How to Mix Vocal Doubles with EQ and Multiband Compression

Transcript:

Hey guys, Matthew Weiss.

Two questions I’ve been getting a lot recently have been, “How do I process ad-lib vocals and back up vocals?” and “Do I, and if so, how do I use multiband compression?” So, I’m going to show you an example of both in one tutorial. So, I have this lead vocal here.

[female vocal]

Sounds really nice and we have three exact units in doubles of that, meant to, sort of, thicken in up and sound like a group.

[vocals]

When I have both of those in it sounds a little bit unpolished to me. it doesn’t, sound bad but you hear almost a chorusing effect between the two vocals. They just don’t quite match up tonally and there’s a little, but of something going on in the presence range which is a bit too much. So, the first step is just to find a level for it that makes sense. So, I’m going to turn it down, I’m going to play it again.

[female vocals]

Now to me that blends very nicely, but it’s using a little bit of it’s vibrancy if the vocal was just meant to thicken the main voice, I’d probably leave it a is or maybe just treat some of that presence peakiness a little bit, but this is actually supposed to sound like a group of vocals. It’s just supposed to sound like a controlled group of vocals. So the first thing I’m doing is I’m adding a presence bump. This is the same presence bump that I put on the lead. And that’s gong to add a little bit of that vibrancy back in, even at a lower level.

[vocal].

But as soon as I do that you start hearing that separation again. You start hearing that little bit of chorus-y peakiness going on in the presence range. So, that’s where the multi-band compression comes in.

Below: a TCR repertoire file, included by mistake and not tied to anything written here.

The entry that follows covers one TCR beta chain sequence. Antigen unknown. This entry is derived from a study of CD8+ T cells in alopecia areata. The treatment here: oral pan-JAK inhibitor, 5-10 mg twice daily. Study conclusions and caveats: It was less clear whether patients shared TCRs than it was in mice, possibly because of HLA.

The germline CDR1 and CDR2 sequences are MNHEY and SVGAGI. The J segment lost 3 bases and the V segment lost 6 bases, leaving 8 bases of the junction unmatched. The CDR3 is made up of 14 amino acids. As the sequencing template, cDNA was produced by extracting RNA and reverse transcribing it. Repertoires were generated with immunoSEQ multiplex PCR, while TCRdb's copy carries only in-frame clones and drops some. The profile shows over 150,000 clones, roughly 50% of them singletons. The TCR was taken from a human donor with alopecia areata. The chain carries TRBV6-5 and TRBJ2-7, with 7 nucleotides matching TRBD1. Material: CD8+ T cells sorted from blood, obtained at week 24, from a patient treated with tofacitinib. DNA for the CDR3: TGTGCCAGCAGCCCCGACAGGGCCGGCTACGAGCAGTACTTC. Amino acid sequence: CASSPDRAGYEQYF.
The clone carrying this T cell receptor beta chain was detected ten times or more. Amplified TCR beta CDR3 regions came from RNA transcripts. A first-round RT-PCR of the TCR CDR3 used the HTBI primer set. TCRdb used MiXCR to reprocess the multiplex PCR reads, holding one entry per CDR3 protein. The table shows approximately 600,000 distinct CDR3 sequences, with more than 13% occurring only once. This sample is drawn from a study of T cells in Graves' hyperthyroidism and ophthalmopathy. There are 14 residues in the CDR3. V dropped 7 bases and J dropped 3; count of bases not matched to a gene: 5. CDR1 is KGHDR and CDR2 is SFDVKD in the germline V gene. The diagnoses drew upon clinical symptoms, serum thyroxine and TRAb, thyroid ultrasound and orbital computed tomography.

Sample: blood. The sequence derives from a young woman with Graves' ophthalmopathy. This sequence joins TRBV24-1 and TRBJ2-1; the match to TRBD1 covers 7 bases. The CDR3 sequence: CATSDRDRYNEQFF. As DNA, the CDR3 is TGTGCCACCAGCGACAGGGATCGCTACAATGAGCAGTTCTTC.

I have the main band being used to treat this is at 3.6 K in this particular case. that’s where the peakiness is coming from and so I’m using the multi-band just when that gets out of hand just to sort of tame it back a little bit. I’m not going to totally kill the vibrancy, but just when it’s getting to be too much.

This other band that I have here is because some of the “S”‘s tend to get overwhelming.. One thing that I tend not to feel like you need too much from background vocals is “S”s. You can pretty much completely kill the “S” sounds off of the backing vocals and just having the “S” in the lead vocal will let the ear now that there is an “S” in that phrase. So, let’s hear it before and after and then I’ll sort of explain my process.

[music]

So this is a super subtle difference. But let’s do it again, and here is how you need to listen for it. The sound shouldn’t sound like it’s changing but the feel of the two vocals playing together should feel more cohesive. That’s what our ear is on right now.

[vocals]

It’s subtle but you feel other things in the mix a little bit more clearly. Like the snare release with the reverb jumped out a little more strongly to me, just because these little subtle things are being tucked in and molded together, and that’s a good example of where multi-band compression can be useful. When you want to change the tone without losing the tone, if that makes sense.

All right guys, hope that that was helpful and stay tuned. There will be more, and real quick, just to let you know, the settings on that for the peaky sort of 3.6k tone, I’m using a softer knee setting, but it’s still a very fast attack and a medium release. And then for the “S” I’m using a very fast attack very fast release, hard knee setting with a very high ratio, because I don’t want it to be doing much until the “S” is in and then I just want it killing the “S” completely.

Matthew Weiss

Matthew Weiss

Matthew Weiss is a Grammy nominated and Spellemann Award winning audio engineer from Philadelphia. Matthew has mixed songs for Snoop, Sonny Digital, Gorilla Zoe, Uri Caine, Dizzee Rascal, Arrested Development, 9th Wonder, !llmind & more. Get in touch: Weiss-Sound.com.
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